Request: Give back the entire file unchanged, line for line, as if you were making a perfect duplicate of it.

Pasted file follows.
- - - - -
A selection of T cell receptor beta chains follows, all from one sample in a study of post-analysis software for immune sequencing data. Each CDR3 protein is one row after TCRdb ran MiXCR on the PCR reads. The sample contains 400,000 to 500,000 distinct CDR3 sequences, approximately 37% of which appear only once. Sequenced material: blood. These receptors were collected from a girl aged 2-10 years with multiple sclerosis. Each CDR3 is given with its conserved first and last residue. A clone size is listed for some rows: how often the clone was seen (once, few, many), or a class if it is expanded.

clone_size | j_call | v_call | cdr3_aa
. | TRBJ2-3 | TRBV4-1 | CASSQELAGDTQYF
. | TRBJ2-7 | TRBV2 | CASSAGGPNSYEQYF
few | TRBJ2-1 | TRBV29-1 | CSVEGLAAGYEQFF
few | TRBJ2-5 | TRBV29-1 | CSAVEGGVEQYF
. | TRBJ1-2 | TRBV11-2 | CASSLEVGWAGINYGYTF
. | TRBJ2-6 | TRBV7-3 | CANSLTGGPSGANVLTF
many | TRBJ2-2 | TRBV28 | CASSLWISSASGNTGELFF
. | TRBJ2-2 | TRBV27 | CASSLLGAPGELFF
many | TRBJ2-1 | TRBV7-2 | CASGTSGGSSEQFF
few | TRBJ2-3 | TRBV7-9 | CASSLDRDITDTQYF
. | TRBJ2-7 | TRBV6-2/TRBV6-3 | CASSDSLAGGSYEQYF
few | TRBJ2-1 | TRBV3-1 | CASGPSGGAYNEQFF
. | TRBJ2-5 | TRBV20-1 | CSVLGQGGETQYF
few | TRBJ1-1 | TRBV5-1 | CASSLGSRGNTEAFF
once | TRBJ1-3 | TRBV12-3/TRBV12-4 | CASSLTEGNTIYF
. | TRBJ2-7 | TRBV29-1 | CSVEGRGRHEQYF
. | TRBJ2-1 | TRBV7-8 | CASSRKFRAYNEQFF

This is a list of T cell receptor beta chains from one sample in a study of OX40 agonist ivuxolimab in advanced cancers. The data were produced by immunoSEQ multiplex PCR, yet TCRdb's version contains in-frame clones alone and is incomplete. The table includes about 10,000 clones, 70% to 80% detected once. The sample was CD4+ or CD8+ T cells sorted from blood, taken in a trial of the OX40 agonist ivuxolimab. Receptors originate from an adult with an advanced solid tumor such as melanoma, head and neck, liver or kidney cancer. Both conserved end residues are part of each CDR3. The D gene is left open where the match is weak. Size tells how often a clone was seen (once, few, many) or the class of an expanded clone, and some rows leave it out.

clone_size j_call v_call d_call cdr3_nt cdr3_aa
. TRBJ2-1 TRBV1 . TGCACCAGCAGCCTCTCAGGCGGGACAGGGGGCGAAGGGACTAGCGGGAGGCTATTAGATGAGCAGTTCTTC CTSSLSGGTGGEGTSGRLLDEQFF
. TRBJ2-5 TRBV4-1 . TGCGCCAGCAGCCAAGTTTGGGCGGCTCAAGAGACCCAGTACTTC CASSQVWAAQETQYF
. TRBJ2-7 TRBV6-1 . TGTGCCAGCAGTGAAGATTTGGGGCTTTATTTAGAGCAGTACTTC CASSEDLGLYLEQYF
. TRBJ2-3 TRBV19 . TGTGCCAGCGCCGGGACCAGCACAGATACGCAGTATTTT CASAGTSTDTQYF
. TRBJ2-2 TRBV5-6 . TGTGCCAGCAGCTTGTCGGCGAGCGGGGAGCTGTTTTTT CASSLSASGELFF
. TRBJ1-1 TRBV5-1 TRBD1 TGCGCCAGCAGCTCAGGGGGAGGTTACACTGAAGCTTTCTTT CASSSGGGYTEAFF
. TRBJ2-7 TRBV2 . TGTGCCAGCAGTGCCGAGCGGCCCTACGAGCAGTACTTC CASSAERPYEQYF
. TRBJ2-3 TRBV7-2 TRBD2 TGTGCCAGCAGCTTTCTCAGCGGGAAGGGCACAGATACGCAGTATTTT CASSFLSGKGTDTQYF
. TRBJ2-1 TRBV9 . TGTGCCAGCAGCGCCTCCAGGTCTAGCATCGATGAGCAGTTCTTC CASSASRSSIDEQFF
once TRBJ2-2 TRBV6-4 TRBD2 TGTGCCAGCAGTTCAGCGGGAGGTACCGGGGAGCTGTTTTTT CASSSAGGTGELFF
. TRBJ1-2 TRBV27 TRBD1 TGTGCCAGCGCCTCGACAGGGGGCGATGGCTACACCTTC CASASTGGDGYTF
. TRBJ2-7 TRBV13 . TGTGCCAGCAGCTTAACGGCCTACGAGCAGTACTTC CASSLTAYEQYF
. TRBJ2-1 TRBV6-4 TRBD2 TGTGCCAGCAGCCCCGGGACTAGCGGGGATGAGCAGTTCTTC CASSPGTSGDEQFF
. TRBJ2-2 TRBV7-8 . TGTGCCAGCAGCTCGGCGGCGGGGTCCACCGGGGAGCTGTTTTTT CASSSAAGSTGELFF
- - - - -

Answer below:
A selection of T cell receptor beta chains follows, all from one sample in a study of post-analysis software for immune sequencing data. Each CDR3 protein is one row after TCRdb ran MiXCR on the PCR reads. The sample contains 400,000 to 500,000 distinct CDR3 sequences, approximately 37% of which appear only once. Sequenced material: blood. These receptors were collected from a girl aged 2-10 years with multiple sclerosis. Each CDR3 is given with its conserved first and last residue. A clone size is listed for some rows: how often the clone was seen (once, few, many), or a class if it is expanded.

clone_size | j_call | v_call | cdr3_aa
. | TRBJ2-3 | TRBV4-1 | CASSQELAGDTQYF
. | TRBJ2-7 | TRBV2 | CASSAGGPNSYEQYF
few | TRBJ2-1 | TRBV29-1 | CSVEGLAAGYEQFF
few | TRBJ2-5 | TRBV29-1 | CSAVEGGVEQYF
. | TRBJ1-2 | TRBV11-2 | CASSLEVGWAGINYGYTF
. | TRBJ2-6 | TRBV7-3 | CANSLTGGPSGANVLTF
many | TRBJ2-2 | TRBV28 | CASSLWISSASGNTGELFF
. | TRBJ2-2 | TRBV27 | CASSLLGAPGELFF
many | TRBJ2-1 | TRBV7-2 | CASGTSGGSSEQFF
few | TRBJ2-3 | TRBV7-9 | CASSLDRDITDTQYF
. | TRBJ2-7 | TRBV6-2/TRBV6-3 | CASSDSLAGGSYEQYF
few | TRBJ2-1 | TRBV3-1 | CASGPSGGAYNEQFF
. | TRBJ2-5 | TRBV20-1 | CSVLGQGGETQYF
few | TRBJ1-1 | TRBV5-1 | CASSLGSRGNTEAFF
once | TRBJ1-3 | TRBV12-3/TRBV12-4 | CASSLTEGNTIYF
. | TRBJ2-7 | TRBV29-1 | CSVEGRGRHEQYF
. | TRBJ2-1 | TRBV7-8 | CASSRKFRAYNEQFF

This is a list of T cell receptor beta chains from one sample in a study of OX40 agonist ivuxolimab in advanced cancers. The data were produced by immunoSEQ multiplex PCR, yet TCRdb's version contains in-frame clones alone and is incomplete. The table includes about 10,000 clones, 70% to 80% detected once. The sample was CD4+ or CD8+ T cells sorted from blood, taken in a trial of the OX40 agonist ivuxolimab. Receptors originate from an adult with an advanced solid tumor such as melanoma, head and neck, liver or kidney cancer. Both conserved end residues are part of each CDR3. The D gene is left open where the match is weak. Size tells how often a clone was seen (once, few, many) or the class of an expanded clone, and some rows leave it out.

clone_size j_call v_call d_call cdr3_nt cdr3_aa
. TRBJ2-1 TRBV1 . TGCACCAGCAGCCTCTCAGGCGGGACAGGGGGCGAAGGGACTAGCGGGAGGCTATTAGATGAGCAGTTCTTC CTSSLSGGTGGEGTSGRLLDEQFF
. TRBJ2-5 TRBV4-1 . TGCGCCAGCAGCCAAGTTTGGGCGGCTCAAGAGACCCAGTACTTC CASSQVWAAQETQYF
. TRBJ2-7 TRBV6-1 . TGTGCCAGCAGTGAAGATTTGGGGCTTTATTTAGAGCAGTACTTC CASSEDLGLYLEQYF
. TRBJ2-3 TRBV19 . TGTGCCAGCGCCGGGACCAGCACAGATACGCAGTATTTT CASAGTSTDTQYF
. TRBJ2-2 TRBV5-6 . TGTGCCAGCAGCTTGTCGGCGAGCGGGGAGCTGTTTTTT CASSLSASGELFF
. TRBJ1-1 TRBV5-1 TRBD1 TGCGCCAGCAGCTCAGGGGGAGGTTACACTGAAGCTTTCTTT CASSSGGGYTEAFF
. TRBJ2-7 TRBV2 . TGTGCCAGCAGTGCCGAGCGGCCCTACGAGCAGTACTTC CASSAERPYEQYF
. TRBJ2-3 TRBV7-2 TRBD2 TGTGCCAGCAGCTTTCTCAGCGGGAAGGGCACAGATACGCAGTATTTT CASSFLSGKGTDTQYF
. TRBJ2-1 TRBV9 . TGTGCCAGCAGCGCCTCCAGGTCTAGCATCGATGAGCAGTTCTTC CASSASRSSIDEQFF
once TRBJ2-2 TRBV6-4 TRBD2 TGTGCCAGCAGTTCAGCGGGAGGTACCGGGGAGCTGTTTTTT CASSSAGGTGELFF
. TRBJ1-2 TRBV27 TRBD1 TGTGCCAGCGCCTCGACAGGGGGCGATGGCTACACCTTC CASASTGGDGYTF
. TRBJ2-7 TRBV13 . TGTGCCAGCAGCTTAACGGCCTACGAGCAGTACTTC CASSLTAYEQYF
. TRBJ2-1 TRBV6-4 TRBD2 TGTGCCAGCAGCCCCGGGACTAGCGGGGATGAGCAGTTCTTC CASSPGTSGDEQFF
. TRBJ2-2 TRBV7-8 . TGTGCCAGCAGCTCGGCGGCGGGGTCCACCGGGGAGCTGTTTTTT CASSSAAGSTGELFF